Oral and Maxillofacial Surgeon: Job Description, Duties, Salary, and Other Requirements

FT Contributor  | 

There are many reasons to pursue a career as a surgeon. Maybe you want the financial security of one of America’s highest-paying jobs, or perhaps medicine was your perfect fit on your career personality test.

Whatever the reason, the average oral and maxillofacial surgeon makes over $116 an hour, making this an incredibly lucrative career for the right person.

Here is what you need to know before you decide whether medical school is really worth the cost and time that it will take to become an oral and maxillofacial surgeon.

What Does an Oral and Maxillofacial Surgeon Do?

Surgery is never easy, but the stakes are even higher when it comes to your face.

An oral and maxillofacial surgeon cares for the hard and soft tissues in your oral and maxillofacial areas. This includes your head, neck, face, and jaw. These sensitive areas can be more susceptible to disease and injury, requiring surgical treatment from a surgeon.

More specifically, an oral and maxillofacial surgeon can diagnose problems and defects, using training and experience to pinpoint issues and surgery or other means to resolve them. These surgeons are also licensed to administer anesthesia.  

These are some of the conditions that can be treated:

Many of these are serious, sensitive issues that can provoke a highly emotional response from patients. Therefore, surgeons must be excellent communicators who are patient and empathetic in order to handle these types of emotionally charged environments. A surgeon has to operate with painstaking detail, demanding patience in a team-oriented environment.

An oral and maxillofacial surgeon faces enormous responsibility, which is a reason why they make so much.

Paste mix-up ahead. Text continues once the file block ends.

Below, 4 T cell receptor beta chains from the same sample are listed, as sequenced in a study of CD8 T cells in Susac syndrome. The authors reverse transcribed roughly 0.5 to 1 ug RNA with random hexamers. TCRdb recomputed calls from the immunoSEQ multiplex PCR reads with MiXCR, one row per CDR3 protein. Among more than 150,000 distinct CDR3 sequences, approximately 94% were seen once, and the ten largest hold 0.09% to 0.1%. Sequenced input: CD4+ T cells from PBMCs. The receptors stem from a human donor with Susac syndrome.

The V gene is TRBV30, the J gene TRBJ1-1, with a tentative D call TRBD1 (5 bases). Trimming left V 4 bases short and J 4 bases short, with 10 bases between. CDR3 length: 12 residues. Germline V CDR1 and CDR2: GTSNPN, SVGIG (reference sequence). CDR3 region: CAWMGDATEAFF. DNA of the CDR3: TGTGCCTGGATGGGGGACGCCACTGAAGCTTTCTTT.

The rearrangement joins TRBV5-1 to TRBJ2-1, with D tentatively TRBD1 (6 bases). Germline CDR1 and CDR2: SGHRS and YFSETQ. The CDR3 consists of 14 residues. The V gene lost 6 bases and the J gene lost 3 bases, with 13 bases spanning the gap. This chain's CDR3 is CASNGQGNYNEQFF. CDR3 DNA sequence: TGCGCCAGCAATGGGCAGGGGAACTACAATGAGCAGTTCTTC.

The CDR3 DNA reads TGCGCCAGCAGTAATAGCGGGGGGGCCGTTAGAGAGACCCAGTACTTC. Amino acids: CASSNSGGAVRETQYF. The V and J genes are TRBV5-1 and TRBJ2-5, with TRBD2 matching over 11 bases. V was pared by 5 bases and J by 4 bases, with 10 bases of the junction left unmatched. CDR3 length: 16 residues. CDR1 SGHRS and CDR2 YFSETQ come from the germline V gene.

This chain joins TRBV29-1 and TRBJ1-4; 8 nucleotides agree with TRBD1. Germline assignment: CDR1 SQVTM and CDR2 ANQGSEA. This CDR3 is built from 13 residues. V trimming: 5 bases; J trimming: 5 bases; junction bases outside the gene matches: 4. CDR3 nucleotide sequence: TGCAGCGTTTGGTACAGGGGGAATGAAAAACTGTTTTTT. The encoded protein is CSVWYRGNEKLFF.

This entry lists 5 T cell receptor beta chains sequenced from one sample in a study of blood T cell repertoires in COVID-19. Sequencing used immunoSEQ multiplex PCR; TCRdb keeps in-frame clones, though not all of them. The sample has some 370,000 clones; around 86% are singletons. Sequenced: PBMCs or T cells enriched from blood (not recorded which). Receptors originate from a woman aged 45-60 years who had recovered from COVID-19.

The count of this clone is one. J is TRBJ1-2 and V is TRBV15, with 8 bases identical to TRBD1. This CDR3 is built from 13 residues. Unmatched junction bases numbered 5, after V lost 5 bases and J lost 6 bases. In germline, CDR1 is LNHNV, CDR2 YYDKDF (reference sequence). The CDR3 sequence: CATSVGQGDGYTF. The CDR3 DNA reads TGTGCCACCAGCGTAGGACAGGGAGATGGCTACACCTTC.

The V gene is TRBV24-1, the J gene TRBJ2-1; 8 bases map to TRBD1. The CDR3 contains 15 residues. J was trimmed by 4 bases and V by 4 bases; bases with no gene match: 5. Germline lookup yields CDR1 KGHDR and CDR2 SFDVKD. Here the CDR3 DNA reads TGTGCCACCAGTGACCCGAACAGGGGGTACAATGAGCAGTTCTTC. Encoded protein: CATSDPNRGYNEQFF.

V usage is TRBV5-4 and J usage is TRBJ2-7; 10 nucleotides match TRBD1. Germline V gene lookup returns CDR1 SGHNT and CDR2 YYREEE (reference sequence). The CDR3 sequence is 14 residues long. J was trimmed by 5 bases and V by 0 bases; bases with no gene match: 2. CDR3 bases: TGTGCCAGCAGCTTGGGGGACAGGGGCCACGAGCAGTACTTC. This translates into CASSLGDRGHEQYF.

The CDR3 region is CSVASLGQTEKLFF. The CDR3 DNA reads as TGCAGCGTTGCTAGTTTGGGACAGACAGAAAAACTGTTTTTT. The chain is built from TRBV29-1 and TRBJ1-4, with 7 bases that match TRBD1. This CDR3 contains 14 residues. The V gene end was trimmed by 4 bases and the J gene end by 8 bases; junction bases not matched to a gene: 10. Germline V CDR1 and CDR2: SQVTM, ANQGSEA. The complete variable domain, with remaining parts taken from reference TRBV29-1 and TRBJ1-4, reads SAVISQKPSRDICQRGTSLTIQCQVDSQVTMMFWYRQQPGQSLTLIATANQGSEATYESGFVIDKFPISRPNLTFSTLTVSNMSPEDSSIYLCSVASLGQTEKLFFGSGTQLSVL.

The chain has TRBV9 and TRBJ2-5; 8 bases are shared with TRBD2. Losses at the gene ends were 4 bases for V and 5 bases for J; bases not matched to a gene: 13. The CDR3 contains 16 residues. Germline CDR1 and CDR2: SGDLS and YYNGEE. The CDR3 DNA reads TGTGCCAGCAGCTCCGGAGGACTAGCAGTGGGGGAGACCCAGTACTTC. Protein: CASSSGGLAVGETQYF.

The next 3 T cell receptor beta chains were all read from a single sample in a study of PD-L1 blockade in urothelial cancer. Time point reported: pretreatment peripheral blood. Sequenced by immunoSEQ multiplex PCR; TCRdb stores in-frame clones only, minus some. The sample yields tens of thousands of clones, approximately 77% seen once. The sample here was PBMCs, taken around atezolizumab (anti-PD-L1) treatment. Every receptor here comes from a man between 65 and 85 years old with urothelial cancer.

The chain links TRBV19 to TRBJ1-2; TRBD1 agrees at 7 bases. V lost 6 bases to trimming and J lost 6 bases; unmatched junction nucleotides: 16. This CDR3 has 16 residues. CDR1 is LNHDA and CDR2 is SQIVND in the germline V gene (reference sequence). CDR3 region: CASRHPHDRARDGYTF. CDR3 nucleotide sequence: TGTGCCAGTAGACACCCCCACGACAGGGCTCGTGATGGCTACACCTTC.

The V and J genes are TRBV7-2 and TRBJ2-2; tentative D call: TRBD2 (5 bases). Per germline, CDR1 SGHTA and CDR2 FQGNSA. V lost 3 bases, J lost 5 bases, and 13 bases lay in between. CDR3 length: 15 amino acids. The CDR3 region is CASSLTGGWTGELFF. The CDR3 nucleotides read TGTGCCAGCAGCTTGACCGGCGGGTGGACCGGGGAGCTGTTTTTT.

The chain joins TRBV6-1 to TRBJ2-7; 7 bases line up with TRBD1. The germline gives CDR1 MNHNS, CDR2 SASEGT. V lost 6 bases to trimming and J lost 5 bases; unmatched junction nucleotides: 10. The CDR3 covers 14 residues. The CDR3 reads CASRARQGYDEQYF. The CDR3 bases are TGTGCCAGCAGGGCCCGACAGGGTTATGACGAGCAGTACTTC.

Average Oral and Maxillofacial Surgeon Salary

How much you earn as an oral and maxillofacial surgeon ultimately depends on many factors, including where you live, where you work, and the level of experience and education you attain.

The U.S. Bureau of Labor Statistics reports that the average annual wage of an oral and maxillofacial surgeon is $242,370.

2018 Average Wages by Industry: Oral and Maxillofacial Surgeon

Type of Industry Employment Hourly Mean Wage Annual Mean Wage
Dental offices 4,070 $127.61 $265,430
General medical and surgical hospitals 350 $50.56 $105,160
Physicians offices 210 $78.42 $163,110
Colleges, universities, and professional schools 50 $51.45 $107,030
Outpatient Care Centers Not available $49.35 $102,660

Reports show that these surgeons are not very widespread and are more common in the northern and eastern parts of the United States.

These are some of the wages reported by state:

  • California — $264,380;
  • New York — $249,460;
  • Texas — $181,260;
  • Indiana — $272,360;
  • Pennsylvania — $225,600.

In some positions, you have to worry about the hourly versus salary difference of your wages. As a surgeon, that’s not a concern when you stand to make well over $100 for each hour of work.

Oral and Maxillofacial Surgeon Education, Licenses, Certifications, and Training